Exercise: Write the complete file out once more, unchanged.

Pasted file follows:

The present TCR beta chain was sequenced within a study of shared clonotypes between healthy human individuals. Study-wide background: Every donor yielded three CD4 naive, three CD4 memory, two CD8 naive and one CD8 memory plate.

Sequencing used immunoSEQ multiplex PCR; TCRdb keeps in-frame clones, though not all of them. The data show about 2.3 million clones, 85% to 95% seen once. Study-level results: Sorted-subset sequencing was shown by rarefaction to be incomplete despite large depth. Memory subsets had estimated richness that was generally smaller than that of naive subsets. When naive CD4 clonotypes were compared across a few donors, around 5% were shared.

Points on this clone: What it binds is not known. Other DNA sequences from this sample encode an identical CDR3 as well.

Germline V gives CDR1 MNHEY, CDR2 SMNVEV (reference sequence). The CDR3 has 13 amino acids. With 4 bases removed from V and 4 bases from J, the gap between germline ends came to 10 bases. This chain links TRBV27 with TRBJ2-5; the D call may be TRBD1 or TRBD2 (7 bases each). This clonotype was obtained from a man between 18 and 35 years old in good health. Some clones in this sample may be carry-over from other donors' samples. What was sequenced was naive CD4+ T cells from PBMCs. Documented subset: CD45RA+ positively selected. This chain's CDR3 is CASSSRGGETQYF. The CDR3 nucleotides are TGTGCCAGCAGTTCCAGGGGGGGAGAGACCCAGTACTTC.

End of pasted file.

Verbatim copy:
The present TCR beta chain was sequenced within a study of shared clonotypes between healthy human individuals. Study-wide background: Every donor yielded three CD4 naive, three CD4 memory, two CD8 naive and one CD8 memory plate.

Sequencing used immunoSEQ multiplex PCR; TCRdb keeps in-frame clones, though not all of them. The data show about 2.3 million clones, 85% to 95% seen once. Study-level results: Sorted-subset sequencing was shown by rarefaction to be incomplete despite large depth. Memory subsets had estimated richness that was generally smaller than that of naive subsets. When naive CD4 clonotypes were compared across a few donors, around 5% were shared.

Points on this clone: What it binds is not known. Other DNA sequences from this sample encode an identical CDR3 as well.

Germline V gives CDR1 MNHEY, CDR2 SMNVEV (reference sequence). The CDR3 has 13 amino acids. With 4 bases removed from V and 4 bases from J, the gap between germline ends came to 10 bases. This chain links TRBV27 with TRBJ2-5; the D call may be TRBD1 or TRBD2 (7 bases each). This clonotype was obtained from a man between 18 and 35 years old in good health. Some clones in this sample may be carry-over from other donors' samples. What was sequenced was naive CD4+ T cells from PBMCs. Documented subset: CD45RA+ positively selected. This chain's CDR3 is CASSSRGGETQYF. The CDR3 nucleotides are TGTGCCAGCAGTTCCAGGGGGGGAGAGACCCAGTACTTC.